Comedy is still a struggling genre in primetime, but there are flickers of life.
Fox’s animated vets are up vs. last year, a couple of new half-hours are gaining traction, and NBC’s “The Office” has clocked in with impressive ratings despite stepping up in class on Thursday.
But the surest sign of all: We’re about to get the first head-to-head matchup of hit comedies in years, when ABC rookie “Samantha Who” takes on CBS vet “Two and a Half Men” in Monday’s 9 o’clock half-hour beginning Nov. 26.
Such matchups were commonplace in the 1980s and early ’90s — headlined by “The Simpsons” battling “The Cosby Show” and “Frasier” taking on “Home Improvement” — but they have pretty much disappeared as the overall number of comedies declined over the past five years.
At the height of the half-hour comedy in the mid-’90s, every weeknight between 8 and 10 p.m. had at least two comedies going head-to-head on ABC, CBS, NBC and Fox.
And when NBC aired a record 18 half-hour comedies in the fall of 1997, only two of them — the Thursday 9-10 p.m. combo of “Seinfeld” and “Veronica’s Closet” — ran unopposed by half-hour competition on the Big Four.
All of which makes the head-to-head battle of “Samantha Who” and “Two and a Half Men” worth keeping an eye on. The only other comedy contests in recent years have been rather lopsided ones(NBC’s “My Name Is Earl” over Fox’s “Til Death” on Thursdays a year ago and CBS’ “King of Queens” over Fox’s “Arrested Development” in 2005).
It would be even more interesting, of course, if there weren’t a writers strike, which means “Men” likely will run out of new segs before long. “Samantha” is said to have enough episodes to run into the new year.
“Two and a Half Men,” just a bit behind “The Office” as TV’s top comedy in 18-49 (5.1 vs. 5.3), continues CBS’ decades-long streak of laffers in the timeslot, while ABC is looking to establish a comedy presence — anywhere — with a show that has exhibited real promise behind “Dancing With the Stars” this fall.
For ABC, “Samantha” looks to be its strongest comedy newcomer in years, averaging a 4.7 demo rating in its first five airings — putting it on par with Fox’s “The Simpsons” and “Family Guy” and behind only “The Office” and “Two and a Half Men.”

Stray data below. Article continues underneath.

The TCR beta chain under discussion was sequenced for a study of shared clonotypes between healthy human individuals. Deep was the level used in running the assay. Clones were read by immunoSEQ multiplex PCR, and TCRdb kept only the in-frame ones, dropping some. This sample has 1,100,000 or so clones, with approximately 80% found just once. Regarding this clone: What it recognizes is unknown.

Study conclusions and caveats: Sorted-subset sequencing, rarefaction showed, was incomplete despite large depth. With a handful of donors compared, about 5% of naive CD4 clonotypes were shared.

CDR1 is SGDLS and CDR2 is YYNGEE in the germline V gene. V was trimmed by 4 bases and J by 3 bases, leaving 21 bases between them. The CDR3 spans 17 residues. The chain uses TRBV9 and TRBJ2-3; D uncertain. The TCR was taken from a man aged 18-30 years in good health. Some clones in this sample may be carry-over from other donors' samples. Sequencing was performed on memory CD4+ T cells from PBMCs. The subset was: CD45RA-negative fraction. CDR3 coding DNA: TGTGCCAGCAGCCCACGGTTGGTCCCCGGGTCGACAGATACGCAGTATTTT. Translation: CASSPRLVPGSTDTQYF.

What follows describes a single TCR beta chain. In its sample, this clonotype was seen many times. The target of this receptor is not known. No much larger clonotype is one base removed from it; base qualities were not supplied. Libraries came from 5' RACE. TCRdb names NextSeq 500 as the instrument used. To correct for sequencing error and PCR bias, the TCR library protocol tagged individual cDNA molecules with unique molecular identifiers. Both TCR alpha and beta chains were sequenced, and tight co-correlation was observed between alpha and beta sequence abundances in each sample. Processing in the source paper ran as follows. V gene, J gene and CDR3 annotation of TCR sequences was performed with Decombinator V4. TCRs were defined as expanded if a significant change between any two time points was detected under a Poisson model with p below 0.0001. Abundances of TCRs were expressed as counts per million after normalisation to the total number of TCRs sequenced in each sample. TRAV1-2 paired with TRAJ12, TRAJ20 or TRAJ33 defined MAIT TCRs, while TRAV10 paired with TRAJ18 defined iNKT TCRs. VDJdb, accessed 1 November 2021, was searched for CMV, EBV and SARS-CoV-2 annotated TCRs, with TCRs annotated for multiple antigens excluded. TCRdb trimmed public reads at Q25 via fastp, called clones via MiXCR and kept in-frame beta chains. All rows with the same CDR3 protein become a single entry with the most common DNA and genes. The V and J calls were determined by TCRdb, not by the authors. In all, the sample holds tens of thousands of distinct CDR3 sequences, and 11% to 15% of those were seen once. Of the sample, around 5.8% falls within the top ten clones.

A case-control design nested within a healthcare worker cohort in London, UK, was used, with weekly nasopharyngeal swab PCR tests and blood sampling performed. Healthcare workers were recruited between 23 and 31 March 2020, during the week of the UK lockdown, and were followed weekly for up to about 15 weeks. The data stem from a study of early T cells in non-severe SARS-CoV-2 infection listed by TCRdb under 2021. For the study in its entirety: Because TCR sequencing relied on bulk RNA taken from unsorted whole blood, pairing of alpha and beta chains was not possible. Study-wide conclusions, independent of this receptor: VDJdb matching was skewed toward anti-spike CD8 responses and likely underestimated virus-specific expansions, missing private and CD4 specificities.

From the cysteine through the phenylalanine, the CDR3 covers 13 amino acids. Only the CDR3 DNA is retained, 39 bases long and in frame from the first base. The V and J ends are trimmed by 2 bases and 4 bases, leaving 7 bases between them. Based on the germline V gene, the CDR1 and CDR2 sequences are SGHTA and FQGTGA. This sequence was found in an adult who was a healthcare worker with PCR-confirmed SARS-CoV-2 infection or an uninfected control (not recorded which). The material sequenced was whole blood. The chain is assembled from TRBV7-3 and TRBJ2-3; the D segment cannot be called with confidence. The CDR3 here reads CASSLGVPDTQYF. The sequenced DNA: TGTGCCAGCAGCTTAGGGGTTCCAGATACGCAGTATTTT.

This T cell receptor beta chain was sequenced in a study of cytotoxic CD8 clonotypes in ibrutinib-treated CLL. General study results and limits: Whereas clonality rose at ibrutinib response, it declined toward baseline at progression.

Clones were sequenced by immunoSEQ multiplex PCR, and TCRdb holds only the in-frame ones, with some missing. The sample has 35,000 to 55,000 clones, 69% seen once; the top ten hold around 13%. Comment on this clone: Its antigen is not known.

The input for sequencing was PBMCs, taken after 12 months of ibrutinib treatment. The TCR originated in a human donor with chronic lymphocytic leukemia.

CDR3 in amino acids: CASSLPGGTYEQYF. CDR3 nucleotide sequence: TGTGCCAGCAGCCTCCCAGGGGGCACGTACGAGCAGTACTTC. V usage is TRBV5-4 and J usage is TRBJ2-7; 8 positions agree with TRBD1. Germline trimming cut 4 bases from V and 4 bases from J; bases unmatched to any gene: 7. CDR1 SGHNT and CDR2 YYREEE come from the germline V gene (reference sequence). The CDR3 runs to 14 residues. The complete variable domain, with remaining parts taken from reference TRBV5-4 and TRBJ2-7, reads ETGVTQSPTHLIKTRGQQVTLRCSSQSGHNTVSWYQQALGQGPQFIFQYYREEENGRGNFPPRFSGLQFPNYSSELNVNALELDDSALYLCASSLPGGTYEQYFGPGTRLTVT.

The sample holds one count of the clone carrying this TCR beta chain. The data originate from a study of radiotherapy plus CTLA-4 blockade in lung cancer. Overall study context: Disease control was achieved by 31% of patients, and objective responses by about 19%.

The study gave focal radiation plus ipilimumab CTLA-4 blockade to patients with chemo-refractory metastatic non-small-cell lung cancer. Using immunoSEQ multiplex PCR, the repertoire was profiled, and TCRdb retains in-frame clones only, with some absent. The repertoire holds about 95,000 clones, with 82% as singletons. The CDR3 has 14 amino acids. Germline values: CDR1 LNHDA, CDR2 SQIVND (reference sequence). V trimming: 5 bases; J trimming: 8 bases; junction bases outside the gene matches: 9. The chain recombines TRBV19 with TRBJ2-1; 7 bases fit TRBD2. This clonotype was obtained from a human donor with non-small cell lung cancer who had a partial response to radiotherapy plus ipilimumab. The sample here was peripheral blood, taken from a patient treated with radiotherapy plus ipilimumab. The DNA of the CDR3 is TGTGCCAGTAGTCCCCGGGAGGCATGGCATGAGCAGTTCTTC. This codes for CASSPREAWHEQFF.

To be sure, much of its ratings strength can be tied to airing after “Dancing With the Stars,” but “Samantha” has held up well in the four episodes since its preem, with auds obviously liking what they see. (Viewers didn’t stick around for laffers like “Crumbs” and “Help Me Help You,” which also played behind “Dancing” on ABC the previous two years).
After “Dancing” wraps Nov. 26, “Samantha” will air behind Christmas specials and new reality show “Duel,” and will go up against a mix of “Two and a Half Men” originals and repeats.
The Eye laffer, which is up slightly year-to-year, should win the matchup when they’re both in originals, butABC would likely be happy with any rating above a 3.5 in the tougher 9 o’clock slot.
ABC also has a compatible skedmate for “Samantha” in “Notes From the Underbelly,” a second-year comedy that is returning despite subpar ratings. Show improved creatively during the course of its run last spring, and should fit well with “Samantha.”
It would be nice if these shows didn’t have to go up against “Men” and its lead-out “Rules of Engagement,” but this is the sked that works best for ABC at this time. The net still needs another puzzle piece before it can feel confident enough to try a four-block of comedies.
The Alphabet hasn’t done well with its high-profile new laffer “Cavemen” on Tuesday, while another newbie, “Carpoolers,” has drifted from the quality of its pilot, but still may be a show worth keeping around.
For CBS, “Two and a Half Men” is the anchor of a quietly successful comedy block. On a night when “Dancing With the Stars” and “Heroes” bring the buzz, the Eye is a solid No. 2 from 8 to 10 p.m.
“Big Bang Theory” has performed well in its 8:30 p.m. slot, averaging a 3.7 rating in adults 18-49 and building on its lead-in from third-year show “How I Met Your Mother.”
These opening-hour comedies are key for CBS for another reason, in that they skew so young. Whereas the more traditional “Two and a Half Men” draws a lot of older viewers (median age: 49), “Mother” and “Big Bang” are the youngest shows on the net’s primetime lineup (median age of about 45).
Thanks to its success, CBS can look to expand its comedy brand, perhaps moving “Rules” or using on-the-bench returnee “Old Christine” to open up another night.
Dramas and reality shows are still dominant in primetime, but for the first time in years, it seems like fortune is smiling on network comedy.